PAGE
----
Public belief in the NHS has completely disintegrated. It has let people down unforgivably. This is not something we can ignore, on the contrary, listening to each other is now more important than ever.
Why has it taken so long for the Government to reach this point? It has been years since the idea was first proposed and it was almost a year ago that MPs voted overwhelmingly in favour of it. In that time, over 200,000 children would have smoked their first cigarette - the delay is inexcusable.
Quite simply, demand outstrips supply not just in hospitals, but also in general practice. And with A&E and hospitals full, patients are increasingly returned to general practices that are handling more and more complex consultations with fewer resources.
This spectrum of care that vacillates between the brilliant and the dreadful cannot be allowed to continue, it is not cost effective for starters! I hope the powers that be are coming up with a plan that will allow the NHS to do what it does best - primary care, emergency care and the very specialised life-saving stuff.
What we are now seeing, perhaps as an unnerving symptom of the Coalition's austerity drive as it continues to look for ways to reduce the deficit, is a question mark over whether treating cancer patients who can't be cured is worth the money.
The NHS is not for sale. Let me repeat that because David Cameron doesn't seem to be listening. The NHS is NOT for sale. His latest wheeze is to back an EU trade deal which threatens our health service and everything it stands for. The Transatlantic Trade and Investment Partnership (TTIP) has been described by War on Want as an 'assault' on society. This potential treaty with the US could essentially mean more NHS privatisation. It would allow American health giants to bid for NHS contracts then sue for millions if the government tries to ditch them. And it's yet another example that we can't trust Cameron to tell us the truth. No mention was made by him of the sell-off when he was out begging for votes during the 2010 general election.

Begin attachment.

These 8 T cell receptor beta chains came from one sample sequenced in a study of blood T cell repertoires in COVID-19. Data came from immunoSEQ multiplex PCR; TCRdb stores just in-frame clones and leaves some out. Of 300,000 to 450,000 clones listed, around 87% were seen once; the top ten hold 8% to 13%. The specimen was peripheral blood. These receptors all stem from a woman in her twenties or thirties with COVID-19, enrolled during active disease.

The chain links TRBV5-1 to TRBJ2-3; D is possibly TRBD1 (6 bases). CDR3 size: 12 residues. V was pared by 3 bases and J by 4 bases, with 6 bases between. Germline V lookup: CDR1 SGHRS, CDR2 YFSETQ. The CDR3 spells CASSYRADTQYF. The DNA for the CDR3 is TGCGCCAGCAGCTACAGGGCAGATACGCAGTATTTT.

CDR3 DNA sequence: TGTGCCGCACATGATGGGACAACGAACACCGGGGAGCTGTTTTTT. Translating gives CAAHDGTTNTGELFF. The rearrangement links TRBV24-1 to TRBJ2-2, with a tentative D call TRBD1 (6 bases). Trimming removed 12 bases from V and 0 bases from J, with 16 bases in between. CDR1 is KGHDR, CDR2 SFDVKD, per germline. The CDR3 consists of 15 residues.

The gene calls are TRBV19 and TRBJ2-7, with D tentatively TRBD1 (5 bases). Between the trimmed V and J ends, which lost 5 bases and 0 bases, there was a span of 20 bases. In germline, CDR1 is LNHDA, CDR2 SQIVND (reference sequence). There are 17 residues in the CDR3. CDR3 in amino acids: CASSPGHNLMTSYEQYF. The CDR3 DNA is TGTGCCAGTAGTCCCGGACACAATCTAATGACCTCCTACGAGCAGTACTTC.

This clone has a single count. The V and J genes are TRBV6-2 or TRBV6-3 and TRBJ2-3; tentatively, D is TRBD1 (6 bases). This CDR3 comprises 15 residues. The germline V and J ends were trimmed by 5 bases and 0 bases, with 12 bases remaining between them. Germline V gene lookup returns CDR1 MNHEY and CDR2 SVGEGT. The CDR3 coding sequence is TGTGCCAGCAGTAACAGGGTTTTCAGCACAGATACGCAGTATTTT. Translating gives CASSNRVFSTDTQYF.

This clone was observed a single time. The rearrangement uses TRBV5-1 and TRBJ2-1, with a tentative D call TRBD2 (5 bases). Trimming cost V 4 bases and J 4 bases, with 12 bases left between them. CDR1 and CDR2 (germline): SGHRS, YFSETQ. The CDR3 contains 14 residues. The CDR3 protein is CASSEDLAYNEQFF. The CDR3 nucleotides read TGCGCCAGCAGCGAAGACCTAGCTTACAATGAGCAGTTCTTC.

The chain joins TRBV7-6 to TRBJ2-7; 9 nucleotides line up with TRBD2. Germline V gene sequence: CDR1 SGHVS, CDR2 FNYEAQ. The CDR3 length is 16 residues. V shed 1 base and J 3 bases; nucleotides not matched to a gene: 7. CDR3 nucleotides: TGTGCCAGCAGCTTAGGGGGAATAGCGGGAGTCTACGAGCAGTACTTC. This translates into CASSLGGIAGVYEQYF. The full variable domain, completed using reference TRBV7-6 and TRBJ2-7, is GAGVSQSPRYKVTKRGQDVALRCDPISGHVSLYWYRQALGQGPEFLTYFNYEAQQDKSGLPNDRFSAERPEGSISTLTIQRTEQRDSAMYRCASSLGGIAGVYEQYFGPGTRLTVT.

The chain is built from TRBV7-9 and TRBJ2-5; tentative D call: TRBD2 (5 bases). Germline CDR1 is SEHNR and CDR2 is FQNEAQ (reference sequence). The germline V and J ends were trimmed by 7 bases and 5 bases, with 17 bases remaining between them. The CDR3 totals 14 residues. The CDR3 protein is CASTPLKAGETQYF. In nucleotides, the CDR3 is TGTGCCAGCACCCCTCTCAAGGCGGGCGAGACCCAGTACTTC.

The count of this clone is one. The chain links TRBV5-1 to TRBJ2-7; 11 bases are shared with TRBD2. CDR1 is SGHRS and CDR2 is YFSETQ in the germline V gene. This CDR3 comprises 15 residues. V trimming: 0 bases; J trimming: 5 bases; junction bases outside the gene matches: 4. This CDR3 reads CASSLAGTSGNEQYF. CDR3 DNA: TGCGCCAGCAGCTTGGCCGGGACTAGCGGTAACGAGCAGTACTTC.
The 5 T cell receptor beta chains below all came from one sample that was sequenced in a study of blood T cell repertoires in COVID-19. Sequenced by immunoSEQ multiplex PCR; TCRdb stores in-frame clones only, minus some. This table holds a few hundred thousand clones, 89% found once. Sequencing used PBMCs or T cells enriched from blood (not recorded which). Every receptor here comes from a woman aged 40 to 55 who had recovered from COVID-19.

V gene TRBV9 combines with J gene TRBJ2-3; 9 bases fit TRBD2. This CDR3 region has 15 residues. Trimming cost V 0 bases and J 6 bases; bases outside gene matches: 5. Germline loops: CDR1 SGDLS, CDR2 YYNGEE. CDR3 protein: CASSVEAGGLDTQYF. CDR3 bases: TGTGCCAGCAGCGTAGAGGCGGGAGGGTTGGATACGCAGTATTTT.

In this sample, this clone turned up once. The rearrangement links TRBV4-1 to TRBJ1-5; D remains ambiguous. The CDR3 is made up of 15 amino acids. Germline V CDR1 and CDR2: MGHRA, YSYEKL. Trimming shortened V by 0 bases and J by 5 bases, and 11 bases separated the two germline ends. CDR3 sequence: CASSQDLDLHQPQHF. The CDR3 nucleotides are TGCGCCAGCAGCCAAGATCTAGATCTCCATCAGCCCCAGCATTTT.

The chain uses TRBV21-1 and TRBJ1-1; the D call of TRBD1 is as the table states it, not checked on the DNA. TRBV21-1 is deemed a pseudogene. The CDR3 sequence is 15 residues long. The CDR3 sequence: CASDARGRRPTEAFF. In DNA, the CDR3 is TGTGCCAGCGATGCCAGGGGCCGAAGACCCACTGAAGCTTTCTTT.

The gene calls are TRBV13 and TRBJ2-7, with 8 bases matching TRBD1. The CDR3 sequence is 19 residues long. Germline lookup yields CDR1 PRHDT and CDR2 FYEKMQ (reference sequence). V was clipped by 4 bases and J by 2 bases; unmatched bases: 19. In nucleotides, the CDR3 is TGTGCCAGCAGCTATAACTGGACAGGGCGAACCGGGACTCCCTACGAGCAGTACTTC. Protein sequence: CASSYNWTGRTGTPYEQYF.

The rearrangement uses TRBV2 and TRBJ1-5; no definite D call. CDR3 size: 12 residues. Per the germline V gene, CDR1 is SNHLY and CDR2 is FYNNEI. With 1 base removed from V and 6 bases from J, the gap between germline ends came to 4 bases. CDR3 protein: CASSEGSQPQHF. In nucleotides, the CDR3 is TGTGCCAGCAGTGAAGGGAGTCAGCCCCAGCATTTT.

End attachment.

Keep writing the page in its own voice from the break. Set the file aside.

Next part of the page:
I was asked this week why the NHS doesn't fund all the new technologies available for patients, particularly those with cancer. And when I instantly replied "Because we can't afford to", I surprised myself. Because no-one seems to say that when they talk about the NHS. And the NHS doesn't like to say no.
Rather than continue with the silo approach, we need a collaborative system that makes full use of the wide range of professionals available to the NHS.
The Green Party have a duty to continue to provide for the nation a fresh, fair and radical alternative to the 'business as usual' establishment, just as media chiefs from the BBC, ITV, SKY et al have a duty to promote and encourage a wide, engaging and relevant debate involving those extended the right to vote and elect.
Although free at the point of delivery, the NHS is not a 'free for all' and though treatment is not rationed, it must be rational. Having spent 15 years in the same job, at the sharp end of the NHS, I have seen fancy ideas and initiatives change policy and procedure, trying to trim the cost of the service...
With the General Election campaign now considered to have officially started, the parties are already mapping out their territory. There are few surprises and are unlikely to be any over the coming months but for Labour the challenge is particularly acute. The party knows that the NHS could be a winning issue for it but can it move beyond the NHS and onto other issues?
Labour have a catastrophic track record on the NHS, an indefensible record, they do not have serious solutions to the problems the NHS of today faces, let's face it they created so many of them and remain in blissful denial.
Apparently on Christmas Eve in Norfolk where I live homecare providers had no spare capacity to look after any more older people in their homes. This prevented hospital discharge and made hospital admission more likely...
Not long after 7am last Saturday morning, my grandma had a fall in her bathroom. Her home-help carer, who was visiting at the time, contacted my famil...
It would appear that social care remains a poor relation of the NHS, lacking both political clout and financial resources. It doesn't need to be that way. Let's reframe social care as a universal public service: social care services available for all people who will inevitably need them at some point in their lives
As long as the public continues to accept the assurances of the rich that we have to suffer so that they don't have to, the bitterness created will continue to create divisions between ethnic and religious communities that should be working together to destroy zero hour contracts and ensure proper funding for the NHS.